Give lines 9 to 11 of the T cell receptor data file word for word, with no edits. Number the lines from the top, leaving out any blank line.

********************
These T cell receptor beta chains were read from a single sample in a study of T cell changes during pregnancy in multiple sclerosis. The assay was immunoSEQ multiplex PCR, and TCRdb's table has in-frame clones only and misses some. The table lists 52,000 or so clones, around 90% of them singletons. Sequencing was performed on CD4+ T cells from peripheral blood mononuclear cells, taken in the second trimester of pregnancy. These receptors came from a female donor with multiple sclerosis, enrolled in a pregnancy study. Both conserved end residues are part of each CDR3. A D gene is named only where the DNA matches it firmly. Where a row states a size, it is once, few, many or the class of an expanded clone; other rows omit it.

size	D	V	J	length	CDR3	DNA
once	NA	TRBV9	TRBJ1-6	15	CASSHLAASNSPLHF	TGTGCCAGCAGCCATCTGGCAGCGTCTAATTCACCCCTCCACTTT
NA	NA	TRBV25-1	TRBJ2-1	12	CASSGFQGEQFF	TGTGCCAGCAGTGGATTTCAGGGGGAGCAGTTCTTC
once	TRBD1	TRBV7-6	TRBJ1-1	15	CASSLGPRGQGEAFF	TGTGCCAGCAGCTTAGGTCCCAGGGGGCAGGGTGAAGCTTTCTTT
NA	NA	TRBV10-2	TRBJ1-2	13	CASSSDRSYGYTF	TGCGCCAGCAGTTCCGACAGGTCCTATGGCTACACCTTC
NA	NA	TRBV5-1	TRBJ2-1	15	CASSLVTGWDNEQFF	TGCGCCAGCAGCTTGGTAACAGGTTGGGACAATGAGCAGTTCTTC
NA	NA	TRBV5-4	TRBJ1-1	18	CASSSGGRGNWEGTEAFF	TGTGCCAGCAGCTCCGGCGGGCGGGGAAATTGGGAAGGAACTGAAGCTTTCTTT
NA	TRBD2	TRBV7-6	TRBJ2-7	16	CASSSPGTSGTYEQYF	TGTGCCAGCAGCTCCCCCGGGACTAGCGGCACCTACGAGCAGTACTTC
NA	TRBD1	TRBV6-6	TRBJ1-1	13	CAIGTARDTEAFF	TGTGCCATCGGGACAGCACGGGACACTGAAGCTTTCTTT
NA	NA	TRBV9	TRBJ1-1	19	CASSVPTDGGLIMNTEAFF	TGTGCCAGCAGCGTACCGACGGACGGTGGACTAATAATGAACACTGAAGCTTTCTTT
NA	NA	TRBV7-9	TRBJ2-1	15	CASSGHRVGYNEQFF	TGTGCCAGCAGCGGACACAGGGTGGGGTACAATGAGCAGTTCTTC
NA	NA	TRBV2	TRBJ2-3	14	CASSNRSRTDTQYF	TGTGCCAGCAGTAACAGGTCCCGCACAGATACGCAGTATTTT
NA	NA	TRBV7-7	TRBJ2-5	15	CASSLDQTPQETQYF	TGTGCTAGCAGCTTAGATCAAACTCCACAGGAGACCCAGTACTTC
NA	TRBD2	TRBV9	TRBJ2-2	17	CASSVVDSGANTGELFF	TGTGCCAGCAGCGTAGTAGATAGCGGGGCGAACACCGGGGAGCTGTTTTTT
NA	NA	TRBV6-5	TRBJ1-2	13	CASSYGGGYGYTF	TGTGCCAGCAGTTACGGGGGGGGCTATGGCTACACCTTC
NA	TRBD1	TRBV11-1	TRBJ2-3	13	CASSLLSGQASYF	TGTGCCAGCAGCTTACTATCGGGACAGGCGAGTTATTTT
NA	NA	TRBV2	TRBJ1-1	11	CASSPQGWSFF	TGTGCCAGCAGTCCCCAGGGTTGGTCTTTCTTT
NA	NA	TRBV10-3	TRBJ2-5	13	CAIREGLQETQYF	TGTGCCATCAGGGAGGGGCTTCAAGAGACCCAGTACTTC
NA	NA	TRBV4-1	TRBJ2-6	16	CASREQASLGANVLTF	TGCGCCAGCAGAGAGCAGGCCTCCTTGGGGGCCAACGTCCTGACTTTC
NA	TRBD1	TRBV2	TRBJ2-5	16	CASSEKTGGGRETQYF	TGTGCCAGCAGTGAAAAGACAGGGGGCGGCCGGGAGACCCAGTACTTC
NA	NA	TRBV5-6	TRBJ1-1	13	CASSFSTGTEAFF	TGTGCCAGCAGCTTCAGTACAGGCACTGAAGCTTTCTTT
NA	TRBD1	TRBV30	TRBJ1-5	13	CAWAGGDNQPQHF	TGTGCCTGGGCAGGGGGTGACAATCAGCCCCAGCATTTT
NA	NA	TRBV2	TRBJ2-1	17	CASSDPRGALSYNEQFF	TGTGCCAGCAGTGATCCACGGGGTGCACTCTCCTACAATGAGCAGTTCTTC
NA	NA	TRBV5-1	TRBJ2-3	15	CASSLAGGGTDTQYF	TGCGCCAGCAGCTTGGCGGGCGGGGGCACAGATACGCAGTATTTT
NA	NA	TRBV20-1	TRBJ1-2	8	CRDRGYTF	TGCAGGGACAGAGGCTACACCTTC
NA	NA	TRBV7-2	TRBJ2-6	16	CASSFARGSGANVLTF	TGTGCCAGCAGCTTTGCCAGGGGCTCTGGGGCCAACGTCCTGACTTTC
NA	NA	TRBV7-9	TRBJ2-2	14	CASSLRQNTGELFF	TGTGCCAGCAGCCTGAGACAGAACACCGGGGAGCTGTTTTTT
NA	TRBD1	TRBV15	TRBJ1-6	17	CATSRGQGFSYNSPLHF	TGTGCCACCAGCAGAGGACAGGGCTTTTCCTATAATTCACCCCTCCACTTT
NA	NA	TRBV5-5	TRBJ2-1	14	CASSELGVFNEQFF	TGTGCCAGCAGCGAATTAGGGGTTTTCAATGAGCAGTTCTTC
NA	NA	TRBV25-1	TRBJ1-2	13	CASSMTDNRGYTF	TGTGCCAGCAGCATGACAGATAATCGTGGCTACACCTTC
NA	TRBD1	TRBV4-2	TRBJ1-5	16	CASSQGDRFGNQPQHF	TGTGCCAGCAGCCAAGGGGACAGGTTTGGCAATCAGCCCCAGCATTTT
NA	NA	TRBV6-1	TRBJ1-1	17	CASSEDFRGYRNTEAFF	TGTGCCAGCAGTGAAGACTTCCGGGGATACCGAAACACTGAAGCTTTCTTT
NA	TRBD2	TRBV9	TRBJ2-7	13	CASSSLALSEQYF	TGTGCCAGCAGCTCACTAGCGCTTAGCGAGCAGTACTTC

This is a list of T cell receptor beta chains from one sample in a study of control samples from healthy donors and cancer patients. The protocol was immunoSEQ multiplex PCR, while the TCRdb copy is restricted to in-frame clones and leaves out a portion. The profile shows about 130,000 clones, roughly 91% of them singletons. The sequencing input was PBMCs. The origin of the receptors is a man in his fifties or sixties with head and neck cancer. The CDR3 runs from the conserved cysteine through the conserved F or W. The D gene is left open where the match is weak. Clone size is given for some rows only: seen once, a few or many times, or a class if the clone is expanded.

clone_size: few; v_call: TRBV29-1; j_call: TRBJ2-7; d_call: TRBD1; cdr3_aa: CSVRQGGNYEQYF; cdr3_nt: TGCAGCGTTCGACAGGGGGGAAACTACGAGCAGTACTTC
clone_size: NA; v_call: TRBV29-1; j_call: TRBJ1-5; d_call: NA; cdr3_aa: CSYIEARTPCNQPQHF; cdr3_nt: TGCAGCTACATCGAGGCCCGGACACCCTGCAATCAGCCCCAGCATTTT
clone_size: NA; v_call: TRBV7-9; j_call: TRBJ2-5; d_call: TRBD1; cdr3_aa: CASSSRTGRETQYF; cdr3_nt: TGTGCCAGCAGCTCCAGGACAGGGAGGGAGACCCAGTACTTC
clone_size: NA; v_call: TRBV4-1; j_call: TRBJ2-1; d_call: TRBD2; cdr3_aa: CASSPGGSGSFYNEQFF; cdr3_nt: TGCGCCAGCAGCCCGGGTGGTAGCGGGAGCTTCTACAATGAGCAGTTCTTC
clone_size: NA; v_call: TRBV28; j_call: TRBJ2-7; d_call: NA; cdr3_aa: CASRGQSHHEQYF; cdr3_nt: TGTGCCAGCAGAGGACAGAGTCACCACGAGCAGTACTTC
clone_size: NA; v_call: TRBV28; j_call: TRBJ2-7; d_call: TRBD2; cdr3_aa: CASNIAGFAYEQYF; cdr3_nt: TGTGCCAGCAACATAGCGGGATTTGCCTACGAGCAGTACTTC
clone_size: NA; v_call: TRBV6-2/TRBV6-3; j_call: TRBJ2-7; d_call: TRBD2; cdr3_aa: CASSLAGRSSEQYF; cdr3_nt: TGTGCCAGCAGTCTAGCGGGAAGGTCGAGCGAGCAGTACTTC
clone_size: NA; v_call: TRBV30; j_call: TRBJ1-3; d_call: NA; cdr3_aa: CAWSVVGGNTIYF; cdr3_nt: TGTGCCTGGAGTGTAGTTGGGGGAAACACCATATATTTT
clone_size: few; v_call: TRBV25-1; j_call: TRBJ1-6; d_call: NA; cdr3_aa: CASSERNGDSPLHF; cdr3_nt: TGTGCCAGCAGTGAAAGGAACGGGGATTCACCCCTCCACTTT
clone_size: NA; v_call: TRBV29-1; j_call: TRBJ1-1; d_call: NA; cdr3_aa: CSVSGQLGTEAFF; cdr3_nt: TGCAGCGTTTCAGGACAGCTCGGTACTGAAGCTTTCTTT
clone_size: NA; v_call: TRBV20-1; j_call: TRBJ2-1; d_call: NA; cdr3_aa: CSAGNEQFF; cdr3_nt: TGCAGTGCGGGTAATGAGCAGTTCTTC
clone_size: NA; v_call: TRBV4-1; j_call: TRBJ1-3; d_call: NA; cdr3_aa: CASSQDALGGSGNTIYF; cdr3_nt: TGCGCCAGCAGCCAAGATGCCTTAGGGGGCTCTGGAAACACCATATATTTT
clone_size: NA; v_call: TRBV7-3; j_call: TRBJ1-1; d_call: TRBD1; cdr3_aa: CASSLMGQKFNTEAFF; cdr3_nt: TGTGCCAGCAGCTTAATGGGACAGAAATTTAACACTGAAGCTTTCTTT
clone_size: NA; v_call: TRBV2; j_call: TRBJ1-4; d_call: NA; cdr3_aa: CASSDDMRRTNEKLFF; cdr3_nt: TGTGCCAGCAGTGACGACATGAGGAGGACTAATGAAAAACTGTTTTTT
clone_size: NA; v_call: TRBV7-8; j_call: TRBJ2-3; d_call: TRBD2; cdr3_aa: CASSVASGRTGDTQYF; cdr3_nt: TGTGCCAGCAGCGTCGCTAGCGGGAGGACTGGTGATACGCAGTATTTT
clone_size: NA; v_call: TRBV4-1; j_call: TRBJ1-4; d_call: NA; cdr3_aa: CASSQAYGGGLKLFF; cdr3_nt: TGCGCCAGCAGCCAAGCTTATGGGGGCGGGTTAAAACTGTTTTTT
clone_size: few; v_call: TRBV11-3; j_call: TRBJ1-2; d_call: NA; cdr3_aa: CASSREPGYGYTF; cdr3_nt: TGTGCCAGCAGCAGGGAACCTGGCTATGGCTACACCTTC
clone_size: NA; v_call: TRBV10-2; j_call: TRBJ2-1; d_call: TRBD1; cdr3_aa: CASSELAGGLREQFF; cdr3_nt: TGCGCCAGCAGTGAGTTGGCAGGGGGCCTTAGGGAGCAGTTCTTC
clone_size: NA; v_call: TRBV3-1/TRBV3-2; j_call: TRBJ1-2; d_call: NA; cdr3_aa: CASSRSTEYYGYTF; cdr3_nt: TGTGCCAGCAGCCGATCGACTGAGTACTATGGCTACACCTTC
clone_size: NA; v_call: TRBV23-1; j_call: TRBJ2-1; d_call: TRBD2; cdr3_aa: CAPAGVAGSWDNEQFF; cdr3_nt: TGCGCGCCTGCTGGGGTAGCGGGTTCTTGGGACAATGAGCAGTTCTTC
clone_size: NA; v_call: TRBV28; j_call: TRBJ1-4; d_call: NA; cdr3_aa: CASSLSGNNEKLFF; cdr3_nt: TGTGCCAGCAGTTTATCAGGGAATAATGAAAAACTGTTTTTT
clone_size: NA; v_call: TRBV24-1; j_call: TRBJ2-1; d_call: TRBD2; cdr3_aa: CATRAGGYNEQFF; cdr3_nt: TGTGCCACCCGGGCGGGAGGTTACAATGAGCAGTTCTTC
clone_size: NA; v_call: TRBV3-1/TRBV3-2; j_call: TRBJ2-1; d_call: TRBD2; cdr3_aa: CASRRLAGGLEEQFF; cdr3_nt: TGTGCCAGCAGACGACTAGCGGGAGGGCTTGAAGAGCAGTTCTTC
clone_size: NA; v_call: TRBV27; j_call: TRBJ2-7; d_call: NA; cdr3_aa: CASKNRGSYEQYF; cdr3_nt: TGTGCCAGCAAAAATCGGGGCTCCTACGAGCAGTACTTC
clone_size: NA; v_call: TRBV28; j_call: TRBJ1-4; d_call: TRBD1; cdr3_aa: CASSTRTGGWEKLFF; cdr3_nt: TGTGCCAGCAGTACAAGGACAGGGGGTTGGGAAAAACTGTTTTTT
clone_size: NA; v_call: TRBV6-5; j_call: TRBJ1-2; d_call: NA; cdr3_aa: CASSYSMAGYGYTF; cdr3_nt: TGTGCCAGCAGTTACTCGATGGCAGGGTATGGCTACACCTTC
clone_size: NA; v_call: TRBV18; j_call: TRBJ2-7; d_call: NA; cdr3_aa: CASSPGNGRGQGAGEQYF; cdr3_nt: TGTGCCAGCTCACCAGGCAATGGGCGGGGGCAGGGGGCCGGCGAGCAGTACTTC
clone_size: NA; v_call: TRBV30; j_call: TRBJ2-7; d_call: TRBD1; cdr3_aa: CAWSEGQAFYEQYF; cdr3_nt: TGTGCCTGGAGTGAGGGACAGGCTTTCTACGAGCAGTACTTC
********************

NA	TRBD2	TRBV7-6	TRBJ2-7	16	CASSSPGTSGTYEQYF	TGTGCCAGCAGCTCCCCCGGGACTAGCGGCACCTACGAGCAGTACTTC
NA	TRBD1	TRBV6-6	TRBJ1-1	13	CAIGTARDTEAFF	TGTGCCATCGGGACAGCACGGGACACTGAAGCTTTCTTT
NA	NA	TRBV9	TRBJ1-1	19	CASSVPTDGGLIMNTEAFF	TGTGCCAGCAGCGTACCGACGGACGGTGGACTAATAATGAACACTGAAGCTTTCTTT